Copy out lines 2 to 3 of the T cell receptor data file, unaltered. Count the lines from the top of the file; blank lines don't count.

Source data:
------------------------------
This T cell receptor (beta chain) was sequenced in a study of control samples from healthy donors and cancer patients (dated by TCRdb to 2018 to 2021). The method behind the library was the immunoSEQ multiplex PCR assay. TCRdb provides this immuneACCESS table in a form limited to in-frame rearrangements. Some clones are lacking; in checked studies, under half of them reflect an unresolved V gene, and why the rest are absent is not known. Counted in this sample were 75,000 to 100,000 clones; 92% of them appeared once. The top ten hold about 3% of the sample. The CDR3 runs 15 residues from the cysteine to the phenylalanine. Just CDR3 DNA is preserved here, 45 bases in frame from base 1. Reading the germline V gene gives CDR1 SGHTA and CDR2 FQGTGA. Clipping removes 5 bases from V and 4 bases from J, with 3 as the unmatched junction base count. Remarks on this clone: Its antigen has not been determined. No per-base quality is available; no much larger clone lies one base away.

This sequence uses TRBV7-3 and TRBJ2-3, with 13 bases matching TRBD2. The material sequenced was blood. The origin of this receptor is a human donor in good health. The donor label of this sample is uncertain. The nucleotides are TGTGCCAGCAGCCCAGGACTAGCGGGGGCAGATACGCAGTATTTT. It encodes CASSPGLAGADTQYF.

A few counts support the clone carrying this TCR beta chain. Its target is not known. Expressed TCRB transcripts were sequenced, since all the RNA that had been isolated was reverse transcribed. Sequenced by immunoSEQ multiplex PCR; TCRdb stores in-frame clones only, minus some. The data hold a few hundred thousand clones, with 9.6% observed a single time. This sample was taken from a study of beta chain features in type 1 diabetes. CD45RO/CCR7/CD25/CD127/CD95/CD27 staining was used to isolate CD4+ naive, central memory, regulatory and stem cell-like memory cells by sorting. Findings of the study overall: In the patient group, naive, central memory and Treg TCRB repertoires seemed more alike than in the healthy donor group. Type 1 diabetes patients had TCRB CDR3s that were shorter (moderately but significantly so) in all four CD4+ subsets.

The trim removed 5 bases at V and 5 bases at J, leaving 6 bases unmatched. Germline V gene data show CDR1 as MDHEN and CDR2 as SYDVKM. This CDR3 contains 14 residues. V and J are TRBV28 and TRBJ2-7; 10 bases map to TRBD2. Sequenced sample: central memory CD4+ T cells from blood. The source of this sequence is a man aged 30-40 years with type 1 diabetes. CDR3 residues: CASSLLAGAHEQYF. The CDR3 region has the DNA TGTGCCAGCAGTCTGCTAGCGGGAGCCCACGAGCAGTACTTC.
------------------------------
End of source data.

This sequence uses TRBV7-3 and TRBJ2-3, with 13 bases matching TRBD2. The material sequenced was blood. The origin of this receptor is a human donor in good health. The donor label of this sample is uncertain. The nucleotides are TGTGCCAGCAGCCCAGGACTAGCGGGGGCAGATACGCAGTATTTT. It encodes CASSPGLAGADTQYF.

A few counts support the clone carrying this TCR beta chain. Its target is not known. Expressed TCRB transcripts were sequenced, since all the RNA that had been isolated was reverse transcribed. Sequenced by immunoSEQ multiplex PCR; TCRdb stores in-frame clones only, minus some. The data hold a few hundred thousand clones, with 9.6% observed a single time. This sample was taken from a study of beta chain features in type 1 diabetes. CD45RO/CCR7/CD25/CD127/CD95/CD27 staining was used to isolate CD4+ naive, central memory, regulatory and stem cell-like memory cells by sorting. Findings of the study overall: In the patient group, naive, central memory and Treg TCRB repertoires seemed more alike than in the healthy donor group. Type 1 diabetes patients had TCRB CDR3s that were shorter (moderately but significantly so) in all four CD4+ subsets.